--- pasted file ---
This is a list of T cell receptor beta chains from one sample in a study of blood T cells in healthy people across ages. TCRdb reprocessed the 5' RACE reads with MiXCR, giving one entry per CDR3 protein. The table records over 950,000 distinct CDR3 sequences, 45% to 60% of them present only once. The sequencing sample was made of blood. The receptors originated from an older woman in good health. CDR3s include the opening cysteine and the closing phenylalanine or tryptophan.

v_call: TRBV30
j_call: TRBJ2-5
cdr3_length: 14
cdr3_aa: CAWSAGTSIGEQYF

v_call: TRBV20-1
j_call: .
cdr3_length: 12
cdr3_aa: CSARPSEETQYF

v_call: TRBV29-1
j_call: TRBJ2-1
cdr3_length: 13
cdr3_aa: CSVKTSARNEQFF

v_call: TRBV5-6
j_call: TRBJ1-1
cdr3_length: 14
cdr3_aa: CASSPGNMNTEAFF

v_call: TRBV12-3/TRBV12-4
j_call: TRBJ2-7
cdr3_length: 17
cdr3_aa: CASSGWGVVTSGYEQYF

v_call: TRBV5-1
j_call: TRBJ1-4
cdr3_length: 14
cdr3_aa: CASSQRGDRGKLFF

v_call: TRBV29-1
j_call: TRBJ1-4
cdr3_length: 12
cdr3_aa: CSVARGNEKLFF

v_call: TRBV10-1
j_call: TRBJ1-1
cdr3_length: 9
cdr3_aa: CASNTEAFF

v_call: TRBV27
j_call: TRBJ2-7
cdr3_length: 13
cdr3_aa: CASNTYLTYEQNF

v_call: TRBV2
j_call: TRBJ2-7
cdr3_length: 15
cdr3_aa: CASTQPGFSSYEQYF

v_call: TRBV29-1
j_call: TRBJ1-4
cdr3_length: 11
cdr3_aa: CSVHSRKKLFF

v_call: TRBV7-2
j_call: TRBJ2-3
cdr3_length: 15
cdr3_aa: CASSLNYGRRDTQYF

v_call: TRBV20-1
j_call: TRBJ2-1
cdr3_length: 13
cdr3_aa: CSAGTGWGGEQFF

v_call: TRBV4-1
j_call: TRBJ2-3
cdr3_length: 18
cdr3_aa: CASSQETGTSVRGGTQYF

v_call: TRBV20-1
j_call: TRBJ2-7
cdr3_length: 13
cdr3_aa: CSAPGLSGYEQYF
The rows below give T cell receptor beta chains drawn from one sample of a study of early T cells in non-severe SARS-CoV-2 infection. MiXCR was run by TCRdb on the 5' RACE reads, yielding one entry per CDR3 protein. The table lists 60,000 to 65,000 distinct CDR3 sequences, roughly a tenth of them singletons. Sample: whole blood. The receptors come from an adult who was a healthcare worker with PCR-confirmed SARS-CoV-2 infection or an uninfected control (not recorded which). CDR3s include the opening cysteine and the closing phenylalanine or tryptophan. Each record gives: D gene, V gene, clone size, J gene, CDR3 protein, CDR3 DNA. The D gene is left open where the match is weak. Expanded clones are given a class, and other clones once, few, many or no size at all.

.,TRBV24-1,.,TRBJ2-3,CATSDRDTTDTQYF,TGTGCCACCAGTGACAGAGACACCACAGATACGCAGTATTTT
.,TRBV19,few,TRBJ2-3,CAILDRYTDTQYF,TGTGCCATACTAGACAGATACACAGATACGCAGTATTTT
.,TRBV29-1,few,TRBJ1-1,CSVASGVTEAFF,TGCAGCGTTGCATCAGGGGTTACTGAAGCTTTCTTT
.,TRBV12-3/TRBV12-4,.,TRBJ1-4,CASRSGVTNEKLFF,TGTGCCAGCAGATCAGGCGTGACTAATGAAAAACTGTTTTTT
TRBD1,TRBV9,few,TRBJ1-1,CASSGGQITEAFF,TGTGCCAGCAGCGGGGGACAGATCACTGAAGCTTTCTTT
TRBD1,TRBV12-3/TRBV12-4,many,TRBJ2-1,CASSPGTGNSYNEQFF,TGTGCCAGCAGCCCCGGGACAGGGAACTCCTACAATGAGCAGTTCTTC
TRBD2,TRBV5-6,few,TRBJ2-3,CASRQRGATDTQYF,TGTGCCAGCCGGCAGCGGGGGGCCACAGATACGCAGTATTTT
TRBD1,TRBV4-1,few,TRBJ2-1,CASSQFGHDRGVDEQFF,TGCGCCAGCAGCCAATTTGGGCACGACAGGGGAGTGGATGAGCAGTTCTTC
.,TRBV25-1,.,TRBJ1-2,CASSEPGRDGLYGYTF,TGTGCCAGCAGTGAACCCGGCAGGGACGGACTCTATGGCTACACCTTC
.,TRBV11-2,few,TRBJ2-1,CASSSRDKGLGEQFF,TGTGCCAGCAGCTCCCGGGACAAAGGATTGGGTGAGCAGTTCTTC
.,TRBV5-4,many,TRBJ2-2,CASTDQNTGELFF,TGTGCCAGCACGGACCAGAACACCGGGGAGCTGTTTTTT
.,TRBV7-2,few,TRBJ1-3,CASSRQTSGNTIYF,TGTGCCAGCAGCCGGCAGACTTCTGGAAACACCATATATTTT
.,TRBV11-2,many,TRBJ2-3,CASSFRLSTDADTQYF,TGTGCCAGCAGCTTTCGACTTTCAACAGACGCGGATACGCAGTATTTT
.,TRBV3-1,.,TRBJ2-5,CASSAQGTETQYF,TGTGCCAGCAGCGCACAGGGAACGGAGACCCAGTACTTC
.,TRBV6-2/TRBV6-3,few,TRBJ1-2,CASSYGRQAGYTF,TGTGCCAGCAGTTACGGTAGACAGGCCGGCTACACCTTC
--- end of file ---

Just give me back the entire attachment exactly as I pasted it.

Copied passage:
This is a list of T cell receptor beta chains from one sample in a study of blood T cells in healthy people across ages. TCRdb reprocessed the 5' RACE reads with MiXCR, giving one entry per CDR3 protein. The table records over 950,000 distinct CDR3 sequences, 45% to 60% of them present only once. The sequencing sample was made of blood. The receptors originated from an older woman in good health. CDR3s include the opening cysteine and the closing phenylalanine or tryptophan.

v_call: TRBV30
j_call: TRBJ2-5
cdr3_length: 14
cdr3_aa: CAWSAGTSIGEQYF

v_call: TRBV20-1
j_call: .
cdr3_length: 12
cdr3_aa: CSARPSEETQYF

v_call: TRBV29-1
j_call: TRBJ2-1
cdr3_length: 13
cdr3_aa: CSVKTSARNEQFF

v_call: TRBV5-6
j_call: TRBJ1-1
cdr3_length: 14
cdr3_aa: CASSPGNMNTEAFF

v_call: TRBV12-3/TRBV12-4
j_call: TRBJ2-7
cdr3_length: 17
cdr3_aa: CASSGWGVVTSGYEQYF

v_call: TRBV5-1
j_call: TRBJ1-4
cdr3_length: 14
cdr3_aa: CASSQRGDRGKLFF

v_call: TRBV29-1
j_call: TRBJ1-4
cdr3_length: 12
cdr3_aa: CSVARGNEKLFF

v_call: TRBV10-1
j_call: TRBJ1-1
cdr3_length: 9
cdr3_aa: CASNTEAFF

v_call: TRBV27
j_call: TRBJ2-7
cdr3_length: 13
cdr3_aa: CASNTYLTYEQNF

v_call: TRBV2
j_call: TRBJ2-7
cdr3_length: 15
cdr3_aa: CASTQPGFSSYEQYF

v_call: TRBV29-1
j_call: TRBJ1-4
cdr3_length: 11
cdr3_aa: CSVHSRKKLFF

v_call: TRBV7-2
j_call: TRBJ2-3
cdr3_length: 15
cdr3_aa: CASSLNYGRRDTQYF

v_call: TRBV20-1
j_call: TRBJ2-1
cdr3_length: 13
cdr3_aa: CSAGTGWGGEQFF

v_call: TRBV4-1
j_call: TRBJ2-3
cdr3_length: 18
cdr3_aa: CASSQETGTSVRGGTQYF

v_call: TRBV20-1
j_call: TRBJ2-7
cdr3_length: 13
cdr3_aa: CSAPGLSGYEQYF
The rows below give T cell receptor beta chains drawn from one sample of a study of early T cells in non-severe SARS-CoV-2 infection. MiXCR was run by TCRdb on the 5' RACE reads, yielding one entry per CDR3 protein. The table lists 60,000 to 65,000 distinct CDR3 sequences, roughly a tenth of them singletons. Sample: whole blood. The receptors come from an adult who was a healthcare worker with PCR-confirmed SARS-CoV-2 infection or an uninfected control (not recorded which). CDR3s include the opening cysteine and the closing phenylalanine or tryptophan. Each record gives: D gene, V gene, clone size, J gene, CDR3 protein, CDR3 DNA. The D gene is left open where the match is weak. Expanded clones are given a class, and other clones once, few, many or no size at all.

.,TRBV24-1,.,TRBJ2-3,CATSDRDTTDTQYF,TGTGCCACCAGTGACAGAGACACCACAGATACGCAGTATTTT
.,TRBV19,few,TRBJ2-3,CAILDRYTDTQYF,TGTGCCATACTAGACAGATACACAGATACGCAGTATTTT
.,TRBV29-1,few,TRBJ1-1,CSVASGVTEAFF,TGCAGCGTTGCATCAGGGGTTACTGAAGCTTTCTTT
.,TRBV12-3/TRBV12-4,.,TRBJ1-4,CASRSGVTNEKLFF,TGTGCCAGCAGATCAGGCGTGACTAATGAAAAACTGTTTTTT
TRBD1,TRBV9,few,TRBJ1-1,CASSGGQITEAFF,TGTGCCAGCAGCGGGGGACAGATCACTGAAGCTTTCTTT
TRBD1,TRBV12-3/TRBV12-4,many,TRBJ2-1,CASSPGTGNSYNEQFF,TGTGCCAGCAGCCCCGGGACAGGGAACTCCTACAATGAGCAGTTCTTC
TRBD2,TRBV5-6,few,TRBJ2-3,CASRQRGATDTQYF,TGTGCCAGCCGGCAGCGGGGGGCCACAGATACGCAGTATTTT
TRBD1,TRBV4-1,few,TRBJ2-1,CASSQFGHDRGVDEQFF,TGCGCCAGCAGCCAATTTGGGCACGACAGGGGAGTGGATGAGCAGTTCTTC
.,TRBV25-1,.,TRBJ1-2,CASSEPGRDGLYGYTF,TGTGCCAGCAGTGAACCCGGCAGGGACGGACTCTATGGCTACACCTTC
.,TRBV11-2,few,TRBJ2-1,CASSSRDKGLGEQFF,TGTGCCAGCAGCTCCCGGGACAAAGGATTGGGTGAGCAGTTCTTC
.,TRBV5-4,many,TRBJ2-2,CASTDQNTGELFF,TGTGCCAGCACGGACCAGAACACCGGGGAGCTGTTTTTT
.,TRBV7-2,few,TRBJ1-3,CASSRQTSGNTIYF,TGTGCCAGCAGCCGGCAGACTTCTGGAAACACCATATATTTT
.,TRBV11-2,many,TRBJ2-3,CASSFRLSTDADTQYF,TGTGCCAGCAGCTTTCGACTTTCAACAGACGCGGATACGCAGTATTTT
.,TRBV3-1,.,TRBJ2-5,CASSAQGTETQYF,TGTGCCAGCAGCGCACAGGGAACGGAGACCCAGTACTTC
.,TRBV6-2/TRBV6-3,few,TRBJ1-2,CASSYGRQAGYTF,TGTGCCAGCAGTTACGGTAGACAGGCCGGCTACACCTTC